I lived in Chicago where the “L” has some really tight curves. However, it has nothing on this track. I watch the next car pivot out of sight as we weaved through an amazing turn. When I made my return journey, I changed at one station that also had a really tight curve. At first I thought it was a relic of old track but the rail looked like it was in use and there was a power line in place so I guess it is still needed. Quite something. It would never get built like that now but that is what systems over a century old sometimes come with!
I picked up the Oklahoma City streetcar from the stop across from my hotel. There are two routes in the city – one that runs around the downtown area and another shorter loop that goes from the convention center development area back to Bricktown. The car I got was on the Bricktown Loop and, since I wanted to do the full run, I hopped off at the next stop and waited for the next car.
I got on board along with a guy that had come to check it out despite his skepticism. He ended up meeting a few people he knew and seemed pretty impressed by the whole thing. The vehicles have a battery system on board which allows them to run for periods without overhead wires. This is particularly helpful where the line runs under the main railroad. The bridges there are too low to allow for overhead wires so the system involves periods on battery and periods on wire when the batteries can be recharged,
Lots of people were out making use of the free introductory period. Given that it was a Friday, this was a good indication. Hopefully the system will prove to be a success. It is part of a number of measures that the city is implementing to improve the live ability of the area. I wish them well.
I used to make regular trips to Oklahoma City for a streetcar project I was working on. I ended up having to pick up another project which meant I dropped the streetcar project when the vehicle contract had been approved and signed and my colleague took on the delivery phase. However, I promised I would be back for the grand opening. Mid December was the time when the system was opened up.
Fortunately, I was already within three hours of OKC for another project so I drove up for the celebrations. The project team had a dinner the night before which was a great chance to get back together with some old faces. The opening was on the following morning. We had an early photo session with project team members at 7:30 on a chilly Friday. The main opening ceremony started at 10:00. It was still pretty cold but plenty of people had shown up for the evening. Speeches from those involved and then it was time for the first rides.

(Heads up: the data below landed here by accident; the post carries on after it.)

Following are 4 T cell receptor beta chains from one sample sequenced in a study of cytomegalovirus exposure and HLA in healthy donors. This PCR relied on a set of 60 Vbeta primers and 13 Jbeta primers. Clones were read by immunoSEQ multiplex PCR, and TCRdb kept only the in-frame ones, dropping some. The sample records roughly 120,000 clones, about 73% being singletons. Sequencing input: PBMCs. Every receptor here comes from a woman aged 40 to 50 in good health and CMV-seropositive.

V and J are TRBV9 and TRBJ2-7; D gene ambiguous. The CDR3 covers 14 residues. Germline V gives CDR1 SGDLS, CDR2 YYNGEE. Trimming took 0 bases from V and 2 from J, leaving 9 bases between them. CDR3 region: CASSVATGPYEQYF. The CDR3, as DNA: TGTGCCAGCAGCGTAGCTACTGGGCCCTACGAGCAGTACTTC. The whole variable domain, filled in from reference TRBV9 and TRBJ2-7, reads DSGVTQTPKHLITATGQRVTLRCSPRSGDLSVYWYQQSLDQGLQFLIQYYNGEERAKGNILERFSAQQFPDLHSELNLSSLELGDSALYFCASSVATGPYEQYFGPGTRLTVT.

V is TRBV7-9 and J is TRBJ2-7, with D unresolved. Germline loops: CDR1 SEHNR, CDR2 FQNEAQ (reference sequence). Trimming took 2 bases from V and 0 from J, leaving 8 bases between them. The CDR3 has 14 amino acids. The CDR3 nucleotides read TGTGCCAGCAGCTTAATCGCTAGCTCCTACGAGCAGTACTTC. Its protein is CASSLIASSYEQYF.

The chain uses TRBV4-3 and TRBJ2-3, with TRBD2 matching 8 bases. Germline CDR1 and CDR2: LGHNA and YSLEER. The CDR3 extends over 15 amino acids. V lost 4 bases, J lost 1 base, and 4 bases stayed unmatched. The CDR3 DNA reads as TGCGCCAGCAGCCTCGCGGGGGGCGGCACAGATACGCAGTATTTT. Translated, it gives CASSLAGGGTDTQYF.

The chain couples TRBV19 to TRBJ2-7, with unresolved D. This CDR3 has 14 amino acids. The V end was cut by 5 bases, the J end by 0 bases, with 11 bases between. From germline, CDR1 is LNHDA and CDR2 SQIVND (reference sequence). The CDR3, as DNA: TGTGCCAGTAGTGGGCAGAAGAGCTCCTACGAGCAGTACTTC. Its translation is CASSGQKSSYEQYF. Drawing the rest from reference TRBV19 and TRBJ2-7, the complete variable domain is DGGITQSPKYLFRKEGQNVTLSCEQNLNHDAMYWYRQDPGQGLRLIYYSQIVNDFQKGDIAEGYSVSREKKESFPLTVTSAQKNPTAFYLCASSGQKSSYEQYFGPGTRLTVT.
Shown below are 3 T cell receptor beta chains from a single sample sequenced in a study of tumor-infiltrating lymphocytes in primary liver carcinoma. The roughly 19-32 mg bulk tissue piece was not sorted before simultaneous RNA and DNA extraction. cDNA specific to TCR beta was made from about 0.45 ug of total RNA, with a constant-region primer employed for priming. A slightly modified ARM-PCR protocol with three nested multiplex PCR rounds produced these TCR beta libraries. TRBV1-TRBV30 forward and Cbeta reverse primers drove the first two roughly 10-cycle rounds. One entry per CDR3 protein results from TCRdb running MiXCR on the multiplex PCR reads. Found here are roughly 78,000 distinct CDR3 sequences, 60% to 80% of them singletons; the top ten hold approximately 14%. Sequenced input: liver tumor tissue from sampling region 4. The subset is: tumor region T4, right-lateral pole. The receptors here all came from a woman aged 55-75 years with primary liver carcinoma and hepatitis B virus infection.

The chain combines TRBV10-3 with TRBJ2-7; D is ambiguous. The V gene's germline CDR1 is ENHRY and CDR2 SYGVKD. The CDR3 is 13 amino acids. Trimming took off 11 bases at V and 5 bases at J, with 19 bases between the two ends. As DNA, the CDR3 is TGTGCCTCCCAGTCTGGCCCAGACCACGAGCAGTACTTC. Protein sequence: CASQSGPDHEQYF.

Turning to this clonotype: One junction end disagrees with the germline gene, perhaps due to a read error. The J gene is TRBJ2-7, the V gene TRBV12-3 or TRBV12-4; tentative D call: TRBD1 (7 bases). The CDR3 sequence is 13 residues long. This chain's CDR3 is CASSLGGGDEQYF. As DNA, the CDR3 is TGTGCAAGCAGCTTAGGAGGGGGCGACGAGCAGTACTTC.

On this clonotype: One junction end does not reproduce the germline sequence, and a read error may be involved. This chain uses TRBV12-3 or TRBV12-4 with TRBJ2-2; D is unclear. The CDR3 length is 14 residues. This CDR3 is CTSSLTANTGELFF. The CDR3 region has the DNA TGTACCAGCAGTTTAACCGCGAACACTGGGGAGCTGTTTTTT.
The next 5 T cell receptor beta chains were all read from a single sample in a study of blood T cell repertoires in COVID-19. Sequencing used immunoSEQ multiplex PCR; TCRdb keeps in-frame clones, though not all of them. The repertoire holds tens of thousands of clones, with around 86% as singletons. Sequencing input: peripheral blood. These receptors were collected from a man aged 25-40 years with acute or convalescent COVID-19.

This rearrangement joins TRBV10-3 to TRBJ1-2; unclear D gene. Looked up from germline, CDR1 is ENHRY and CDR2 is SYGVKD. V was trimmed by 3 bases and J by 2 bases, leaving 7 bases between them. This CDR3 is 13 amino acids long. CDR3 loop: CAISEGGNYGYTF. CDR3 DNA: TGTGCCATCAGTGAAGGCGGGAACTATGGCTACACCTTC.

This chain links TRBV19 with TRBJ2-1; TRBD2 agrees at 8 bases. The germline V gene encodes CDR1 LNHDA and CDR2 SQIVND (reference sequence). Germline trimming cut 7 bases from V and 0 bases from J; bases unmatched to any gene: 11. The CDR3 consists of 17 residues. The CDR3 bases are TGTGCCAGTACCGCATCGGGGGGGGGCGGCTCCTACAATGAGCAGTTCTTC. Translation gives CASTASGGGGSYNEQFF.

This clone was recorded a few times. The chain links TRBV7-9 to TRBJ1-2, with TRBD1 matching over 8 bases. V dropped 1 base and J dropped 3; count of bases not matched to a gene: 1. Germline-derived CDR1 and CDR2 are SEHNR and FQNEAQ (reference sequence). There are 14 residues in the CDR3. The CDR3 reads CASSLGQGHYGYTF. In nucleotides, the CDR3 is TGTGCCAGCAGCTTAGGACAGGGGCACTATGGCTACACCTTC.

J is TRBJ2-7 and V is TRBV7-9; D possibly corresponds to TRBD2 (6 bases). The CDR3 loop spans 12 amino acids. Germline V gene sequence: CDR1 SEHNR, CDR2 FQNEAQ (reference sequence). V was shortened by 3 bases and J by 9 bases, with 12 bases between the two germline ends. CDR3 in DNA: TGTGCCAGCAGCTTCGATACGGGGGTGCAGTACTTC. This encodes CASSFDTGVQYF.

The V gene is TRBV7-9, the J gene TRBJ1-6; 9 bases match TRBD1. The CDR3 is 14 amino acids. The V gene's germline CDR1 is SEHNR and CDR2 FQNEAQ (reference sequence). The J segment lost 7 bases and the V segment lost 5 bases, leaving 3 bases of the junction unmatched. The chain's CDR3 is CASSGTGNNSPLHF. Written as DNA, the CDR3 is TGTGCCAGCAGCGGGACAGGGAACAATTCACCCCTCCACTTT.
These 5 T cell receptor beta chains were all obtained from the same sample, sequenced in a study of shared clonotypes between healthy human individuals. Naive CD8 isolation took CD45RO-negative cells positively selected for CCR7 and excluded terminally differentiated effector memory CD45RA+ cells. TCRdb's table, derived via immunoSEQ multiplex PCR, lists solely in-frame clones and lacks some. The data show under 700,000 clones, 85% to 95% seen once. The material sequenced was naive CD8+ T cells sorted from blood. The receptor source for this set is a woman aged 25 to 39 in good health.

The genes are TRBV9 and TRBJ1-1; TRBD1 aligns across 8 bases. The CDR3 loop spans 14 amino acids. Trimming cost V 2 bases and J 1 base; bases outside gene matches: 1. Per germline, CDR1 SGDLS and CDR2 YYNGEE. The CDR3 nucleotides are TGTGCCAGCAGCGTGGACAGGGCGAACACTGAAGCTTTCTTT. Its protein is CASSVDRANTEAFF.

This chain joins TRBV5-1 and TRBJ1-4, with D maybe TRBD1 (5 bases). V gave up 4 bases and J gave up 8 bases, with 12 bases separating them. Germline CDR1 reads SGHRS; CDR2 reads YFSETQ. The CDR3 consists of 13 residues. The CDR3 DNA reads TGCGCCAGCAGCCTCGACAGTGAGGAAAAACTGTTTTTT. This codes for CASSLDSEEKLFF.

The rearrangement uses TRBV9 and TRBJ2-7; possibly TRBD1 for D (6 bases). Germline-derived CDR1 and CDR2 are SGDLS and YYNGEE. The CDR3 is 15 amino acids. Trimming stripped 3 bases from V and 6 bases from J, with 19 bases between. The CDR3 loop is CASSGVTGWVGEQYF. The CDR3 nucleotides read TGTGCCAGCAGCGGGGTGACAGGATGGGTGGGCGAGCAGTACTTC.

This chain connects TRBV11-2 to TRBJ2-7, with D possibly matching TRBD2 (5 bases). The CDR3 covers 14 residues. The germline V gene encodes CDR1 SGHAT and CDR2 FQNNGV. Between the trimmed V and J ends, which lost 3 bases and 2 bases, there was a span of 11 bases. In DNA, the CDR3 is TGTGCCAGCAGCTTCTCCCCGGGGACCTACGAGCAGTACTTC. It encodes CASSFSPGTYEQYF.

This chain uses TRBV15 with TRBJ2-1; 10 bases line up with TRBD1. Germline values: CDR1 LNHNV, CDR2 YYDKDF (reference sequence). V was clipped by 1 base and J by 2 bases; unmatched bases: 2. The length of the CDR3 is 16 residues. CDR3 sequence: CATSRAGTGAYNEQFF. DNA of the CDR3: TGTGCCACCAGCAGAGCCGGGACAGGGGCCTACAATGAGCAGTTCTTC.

I skipped the initial runs and instead went to have a look at the maintenance facility that had been constructed as part of the project. It was a nice job that had been put together by all involved. After checking it all out, I parted ways with my old colleagues. Before heading home, it was time to ride the full route. That will be another post.
The number of train routes in Tokyo is substantial and the lines run through many of the neighborhoods. Having been there for a long time, the towns have grown up around them. Roads cross them on back streets and there are footpaths that cross the tracks too. As I walked up to Shinjuku, I cross the tracks at one of these crossings.
Making the crossing was not a problem but you did need to pay attention. The track was double and the trains came every couple of minutes. When the alert sounded, a sign accompanied it with an arrow showing the direction the train was going. This was very helpful in ensuring you didn’t think the train had gone and you could start to cross only to find a train coming the other way. I actually had to wait for three trains as, by the time the second train had passed, a third was coming from the original direction. They really do come that often. Looking up to the station, I could see a train in the platform with another one slowing as it approached the station. Trains really are the dominant form of transportation in Tokyo from what I saw.
I know a few of the regulars here are interested in trains. I saw a lot of different trains and rode on a few while I was in Japan so here are a selection of them for those of you that are interested. Most of these were shot around Tokyo itself but I can’t tell you what sort of services most of them were used on. I only rode on a few to get to airports or districts in the city.